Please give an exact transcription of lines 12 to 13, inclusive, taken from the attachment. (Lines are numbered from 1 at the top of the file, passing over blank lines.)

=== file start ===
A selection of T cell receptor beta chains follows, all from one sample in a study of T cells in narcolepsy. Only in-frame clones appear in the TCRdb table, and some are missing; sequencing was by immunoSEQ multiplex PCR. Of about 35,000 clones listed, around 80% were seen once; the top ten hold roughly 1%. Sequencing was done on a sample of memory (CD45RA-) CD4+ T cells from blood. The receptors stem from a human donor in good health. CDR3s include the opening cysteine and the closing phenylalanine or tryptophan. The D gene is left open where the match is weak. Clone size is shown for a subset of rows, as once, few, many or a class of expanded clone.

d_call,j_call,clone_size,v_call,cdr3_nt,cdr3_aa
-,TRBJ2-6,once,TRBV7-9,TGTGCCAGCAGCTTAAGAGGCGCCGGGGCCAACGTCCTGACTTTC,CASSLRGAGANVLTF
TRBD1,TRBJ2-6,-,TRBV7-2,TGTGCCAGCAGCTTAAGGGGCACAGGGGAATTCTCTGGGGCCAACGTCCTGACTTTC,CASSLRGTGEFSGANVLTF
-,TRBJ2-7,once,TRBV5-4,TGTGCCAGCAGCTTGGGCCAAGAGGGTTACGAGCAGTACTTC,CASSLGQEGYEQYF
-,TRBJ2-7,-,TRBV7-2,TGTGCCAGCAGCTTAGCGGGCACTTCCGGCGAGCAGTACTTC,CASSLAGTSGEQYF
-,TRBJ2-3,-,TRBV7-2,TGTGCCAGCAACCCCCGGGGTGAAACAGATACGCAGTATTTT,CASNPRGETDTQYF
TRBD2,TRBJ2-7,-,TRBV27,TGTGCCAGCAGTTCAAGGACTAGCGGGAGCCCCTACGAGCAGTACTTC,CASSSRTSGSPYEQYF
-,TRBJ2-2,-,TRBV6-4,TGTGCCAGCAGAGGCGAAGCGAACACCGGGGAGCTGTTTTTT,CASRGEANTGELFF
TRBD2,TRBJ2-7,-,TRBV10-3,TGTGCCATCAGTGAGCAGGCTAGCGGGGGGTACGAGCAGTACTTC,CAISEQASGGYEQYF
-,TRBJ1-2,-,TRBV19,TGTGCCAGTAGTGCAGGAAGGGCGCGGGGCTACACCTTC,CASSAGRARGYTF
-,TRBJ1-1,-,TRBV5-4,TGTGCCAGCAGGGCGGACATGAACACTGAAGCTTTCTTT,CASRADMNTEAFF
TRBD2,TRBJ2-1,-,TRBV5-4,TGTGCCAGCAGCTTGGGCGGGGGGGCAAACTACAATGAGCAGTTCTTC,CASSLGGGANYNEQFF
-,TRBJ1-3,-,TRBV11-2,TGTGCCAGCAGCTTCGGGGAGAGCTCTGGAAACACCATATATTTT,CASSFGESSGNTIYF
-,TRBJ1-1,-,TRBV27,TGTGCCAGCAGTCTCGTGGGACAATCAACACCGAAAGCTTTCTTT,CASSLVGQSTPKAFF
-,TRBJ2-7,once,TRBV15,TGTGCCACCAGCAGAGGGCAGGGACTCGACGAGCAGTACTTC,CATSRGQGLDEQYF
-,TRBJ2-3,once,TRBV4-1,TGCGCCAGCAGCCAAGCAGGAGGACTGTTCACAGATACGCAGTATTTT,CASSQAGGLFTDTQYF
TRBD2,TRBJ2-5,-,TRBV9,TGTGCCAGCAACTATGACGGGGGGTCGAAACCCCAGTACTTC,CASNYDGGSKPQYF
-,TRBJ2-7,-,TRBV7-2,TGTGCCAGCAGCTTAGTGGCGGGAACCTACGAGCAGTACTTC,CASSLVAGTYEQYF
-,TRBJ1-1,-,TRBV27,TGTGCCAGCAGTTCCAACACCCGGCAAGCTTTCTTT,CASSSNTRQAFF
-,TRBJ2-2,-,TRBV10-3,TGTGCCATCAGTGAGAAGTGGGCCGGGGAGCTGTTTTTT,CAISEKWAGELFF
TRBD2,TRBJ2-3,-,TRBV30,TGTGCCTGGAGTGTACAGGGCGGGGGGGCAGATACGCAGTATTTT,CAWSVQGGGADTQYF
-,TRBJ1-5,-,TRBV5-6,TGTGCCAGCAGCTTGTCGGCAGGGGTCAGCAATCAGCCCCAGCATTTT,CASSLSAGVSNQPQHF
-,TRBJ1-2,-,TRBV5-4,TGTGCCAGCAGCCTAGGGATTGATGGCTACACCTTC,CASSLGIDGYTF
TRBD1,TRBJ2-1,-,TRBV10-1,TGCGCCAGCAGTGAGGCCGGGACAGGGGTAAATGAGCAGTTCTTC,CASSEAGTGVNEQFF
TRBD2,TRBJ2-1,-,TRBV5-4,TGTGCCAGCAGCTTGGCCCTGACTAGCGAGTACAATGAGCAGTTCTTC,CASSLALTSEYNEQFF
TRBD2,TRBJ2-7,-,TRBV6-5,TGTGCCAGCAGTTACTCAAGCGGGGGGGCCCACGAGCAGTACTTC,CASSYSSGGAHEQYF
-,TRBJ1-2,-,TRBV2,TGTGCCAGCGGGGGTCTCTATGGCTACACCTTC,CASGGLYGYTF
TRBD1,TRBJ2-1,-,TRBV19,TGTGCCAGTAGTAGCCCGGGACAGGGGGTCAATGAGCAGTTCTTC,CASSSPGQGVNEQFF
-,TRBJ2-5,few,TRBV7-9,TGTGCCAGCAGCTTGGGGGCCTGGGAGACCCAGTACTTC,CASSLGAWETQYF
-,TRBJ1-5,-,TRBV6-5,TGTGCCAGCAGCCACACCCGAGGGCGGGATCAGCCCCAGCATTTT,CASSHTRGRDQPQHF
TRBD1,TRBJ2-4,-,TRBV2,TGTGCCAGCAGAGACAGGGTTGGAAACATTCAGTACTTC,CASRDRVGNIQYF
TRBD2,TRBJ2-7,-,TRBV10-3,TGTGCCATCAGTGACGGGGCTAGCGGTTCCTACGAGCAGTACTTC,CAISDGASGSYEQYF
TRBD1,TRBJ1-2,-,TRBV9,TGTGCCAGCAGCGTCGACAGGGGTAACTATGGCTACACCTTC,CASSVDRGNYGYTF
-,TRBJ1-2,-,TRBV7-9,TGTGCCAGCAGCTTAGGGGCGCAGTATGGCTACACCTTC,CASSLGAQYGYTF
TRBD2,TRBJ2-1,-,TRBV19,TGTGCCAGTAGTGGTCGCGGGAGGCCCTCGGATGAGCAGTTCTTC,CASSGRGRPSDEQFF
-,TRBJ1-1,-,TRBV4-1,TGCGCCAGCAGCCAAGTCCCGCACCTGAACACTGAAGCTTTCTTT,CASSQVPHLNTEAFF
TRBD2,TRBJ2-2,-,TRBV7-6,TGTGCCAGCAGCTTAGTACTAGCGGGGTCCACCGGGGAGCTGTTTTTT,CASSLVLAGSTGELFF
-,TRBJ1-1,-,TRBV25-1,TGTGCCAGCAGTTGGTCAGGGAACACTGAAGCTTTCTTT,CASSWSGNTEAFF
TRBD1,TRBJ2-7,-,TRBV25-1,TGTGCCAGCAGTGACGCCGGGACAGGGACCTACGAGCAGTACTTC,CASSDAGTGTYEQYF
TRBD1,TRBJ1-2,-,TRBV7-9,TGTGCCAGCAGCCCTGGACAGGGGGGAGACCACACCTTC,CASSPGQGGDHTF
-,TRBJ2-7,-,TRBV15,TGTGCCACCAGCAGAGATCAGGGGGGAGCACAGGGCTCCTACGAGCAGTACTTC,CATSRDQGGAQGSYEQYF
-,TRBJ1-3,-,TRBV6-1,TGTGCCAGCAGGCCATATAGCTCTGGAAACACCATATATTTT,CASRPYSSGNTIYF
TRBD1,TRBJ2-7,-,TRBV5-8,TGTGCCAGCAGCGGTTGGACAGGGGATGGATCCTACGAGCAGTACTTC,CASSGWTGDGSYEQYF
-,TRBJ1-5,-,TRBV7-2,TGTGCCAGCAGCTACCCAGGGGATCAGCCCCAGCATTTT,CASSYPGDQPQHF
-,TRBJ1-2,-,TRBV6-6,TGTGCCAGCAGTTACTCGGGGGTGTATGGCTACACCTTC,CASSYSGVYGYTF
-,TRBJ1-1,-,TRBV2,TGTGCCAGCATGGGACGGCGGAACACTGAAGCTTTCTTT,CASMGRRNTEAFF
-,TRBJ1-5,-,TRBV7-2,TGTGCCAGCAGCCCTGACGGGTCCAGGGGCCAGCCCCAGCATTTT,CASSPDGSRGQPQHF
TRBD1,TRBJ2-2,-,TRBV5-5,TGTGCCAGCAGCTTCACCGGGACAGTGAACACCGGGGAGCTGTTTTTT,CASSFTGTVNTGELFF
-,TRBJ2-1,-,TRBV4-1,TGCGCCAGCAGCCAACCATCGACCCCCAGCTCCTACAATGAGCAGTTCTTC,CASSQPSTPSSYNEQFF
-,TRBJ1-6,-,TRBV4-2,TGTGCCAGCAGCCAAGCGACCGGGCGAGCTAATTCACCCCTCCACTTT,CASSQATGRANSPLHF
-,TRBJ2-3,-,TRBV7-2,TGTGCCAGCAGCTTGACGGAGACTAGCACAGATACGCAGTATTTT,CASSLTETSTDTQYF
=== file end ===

-,TRBJ1-1,-,TRBV5-4,TGTGCCAGCAGGGCGGACATGAACACTGAAGCTTTCTTT,CASRADMNTEAFF
TRBD2,TRBJ2-1,-,TRBV5-4,TGTGCCAGCAGCTTGGGCGGGGGGGCAAACTACAATGAGCAGTTCTTC,CASSLGGGANYNEQFF